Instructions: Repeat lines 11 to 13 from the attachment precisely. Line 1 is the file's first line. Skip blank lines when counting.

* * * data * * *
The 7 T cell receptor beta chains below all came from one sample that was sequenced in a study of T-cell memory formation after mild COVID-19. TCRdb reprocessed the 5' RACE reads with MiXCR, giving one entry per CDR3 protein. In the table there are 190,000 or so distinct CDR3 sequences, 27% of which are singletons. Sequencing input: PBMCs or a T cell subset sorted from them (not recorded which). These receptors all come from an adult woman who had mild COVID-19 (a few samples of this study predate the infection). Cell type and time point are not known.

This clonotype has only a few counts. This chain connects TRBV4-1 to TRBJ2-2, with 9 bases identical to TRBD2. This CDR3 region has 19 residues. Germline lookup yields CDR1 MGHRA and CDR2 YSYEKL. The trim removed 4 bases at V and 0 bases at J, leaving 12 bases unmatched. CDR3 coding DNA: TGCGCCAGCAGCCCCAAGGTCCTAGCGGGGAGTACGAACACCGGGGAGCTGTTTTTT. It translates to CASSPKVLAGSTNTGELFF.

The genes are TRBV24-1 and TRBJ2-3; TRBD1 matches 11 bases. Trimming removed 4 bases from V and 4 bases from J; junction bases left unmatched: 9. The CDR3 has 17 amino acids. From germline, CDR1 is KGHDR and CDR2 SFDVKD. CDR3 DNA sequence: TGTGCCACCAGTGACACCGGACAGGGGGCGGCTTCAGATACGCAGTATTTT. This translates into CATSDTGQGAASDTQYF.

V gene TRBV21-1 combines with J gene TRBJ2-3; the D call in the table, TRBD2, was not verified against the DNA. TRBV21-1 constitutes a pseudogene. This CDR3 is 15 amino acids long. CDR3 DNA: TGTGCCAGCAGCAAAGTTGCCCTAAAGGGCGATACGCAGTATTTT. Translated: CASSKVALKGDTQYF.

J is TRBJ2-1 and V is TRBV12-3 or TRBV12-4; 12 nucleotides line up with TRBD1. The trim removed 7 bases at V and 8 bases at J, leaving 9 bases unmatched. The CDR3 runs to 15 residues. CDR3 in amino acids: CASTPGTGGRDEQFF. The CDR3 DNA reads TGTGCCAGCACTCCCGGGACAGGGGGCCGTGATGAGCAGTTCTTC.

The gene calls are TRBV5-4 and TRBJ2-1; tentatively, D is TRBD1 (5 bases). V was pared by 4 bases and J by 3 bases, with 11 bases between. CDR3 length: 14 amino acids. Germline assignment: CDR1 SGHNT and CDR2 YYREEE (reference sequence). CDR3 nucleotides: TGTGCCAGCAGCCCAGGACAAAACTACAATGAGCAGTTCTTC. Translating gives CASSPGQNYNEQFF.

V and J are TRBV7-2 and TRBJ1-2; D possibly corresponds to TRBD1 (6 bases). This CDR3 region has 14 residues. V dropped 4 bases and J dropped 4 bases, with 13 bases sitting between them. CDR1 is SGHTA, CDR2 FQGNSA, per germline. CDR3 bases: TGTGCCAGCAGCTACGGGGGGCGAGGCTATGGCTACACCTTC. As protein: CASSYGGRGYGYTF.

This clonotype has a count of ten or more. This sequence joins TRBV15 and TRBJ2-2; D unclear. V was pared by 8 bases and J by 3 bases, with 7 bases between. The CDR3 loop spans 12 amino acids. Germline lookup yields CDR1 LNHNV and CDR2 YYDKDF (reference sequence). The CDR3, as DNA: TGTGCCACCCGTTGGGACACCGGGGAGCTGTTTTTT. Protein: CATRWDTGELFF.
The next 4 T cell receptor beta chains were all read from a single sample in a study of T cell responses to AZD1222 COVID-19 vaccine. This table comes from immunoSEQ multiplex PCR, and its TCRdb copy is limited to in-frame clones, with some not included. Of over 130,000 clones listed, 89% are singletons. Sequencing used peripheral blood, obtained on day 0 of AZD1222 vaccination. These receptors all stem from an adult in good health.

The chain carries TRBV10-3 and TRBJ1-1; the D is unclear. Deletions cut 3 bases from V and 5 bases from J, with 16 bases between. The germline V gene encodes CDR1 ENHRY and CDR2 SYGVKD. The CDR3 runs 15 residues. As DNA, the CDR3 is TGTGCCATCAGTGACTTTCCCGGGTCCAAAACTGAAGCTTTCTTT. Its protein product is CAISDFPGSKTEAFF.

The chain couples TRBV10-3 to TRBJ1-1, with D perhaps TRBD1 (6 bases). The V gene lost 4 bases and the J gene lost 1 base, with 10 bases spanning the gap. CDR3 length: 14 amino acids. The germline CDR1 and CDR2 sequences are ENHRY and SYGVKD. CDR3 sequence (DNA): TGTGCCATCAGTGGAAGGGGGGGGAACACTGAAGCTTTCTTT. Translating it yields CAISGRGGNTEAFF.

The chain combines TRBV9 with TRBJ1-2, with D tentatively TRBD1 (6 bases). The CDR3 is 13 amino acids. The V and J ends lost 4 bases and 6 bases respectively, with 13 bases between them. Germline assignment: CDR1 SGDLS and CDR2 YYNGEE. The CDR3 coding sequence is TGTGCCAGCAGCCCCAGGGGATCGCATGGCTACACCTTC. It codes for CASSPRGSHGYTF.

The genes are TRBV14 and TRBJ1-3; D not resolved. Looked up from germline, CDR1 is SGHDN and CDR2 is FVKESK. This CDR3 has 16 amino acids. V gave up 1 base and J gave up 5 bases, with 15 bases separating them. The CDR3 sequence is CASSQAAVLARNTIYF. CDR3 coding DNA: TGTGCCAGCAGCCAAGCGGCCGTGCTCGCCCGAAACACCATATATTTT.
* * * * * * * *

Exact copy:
The chain couples TRBV10-3 to TRBJ1-1, with D perhaps TRBD1 (6 bases). The V gene lost 4 bases and the J gene lost 1 base, with 10 bases spanning the gap. CDR3 length: 14 amino acids. The germline CDR1 and CDR2 sequences are ENHRY and SYGVKD. CDR3 sequence (DNA): TGTGCCATCAGTGGAAGGGGGGGGAACACTGAAGCTTTCTTT. Translating it yields CAISGRGGNTEAFF.

The chain combines TRBV9 with TRBJ1-2, with D tentatively TRBD1 (6 bases). The CDR3 is 13 amino acids. The V and J ends lost 4 bases and 6 bases respectively, with 13 bases between them. Germline assignment: CDR1 SGDLS and CDR2 YYNGEE. The CDR3 coding sequence is TGTGCCAGCAGCCCCAGGGGATCGCATGGCTACACCTTC. It codes for CASSPRGSHGYTF.

The genes are TRBV14 and TRBJ1-3; D not resolved. Looked up from germline, CDR1 is SGHDN and CDR2 is FVKESK. This CDR3 has 16 amino acids. V gave up 1 base and J gave up 5 bases, with 15 bases separating them. The CDR3 sequence is CASSQAAVLARNTIYF. CDR3 coding DNA: TGTGCCAGCAGCCAAGCGGCCGTGCTCGCCCGAAACACCATATATTTT.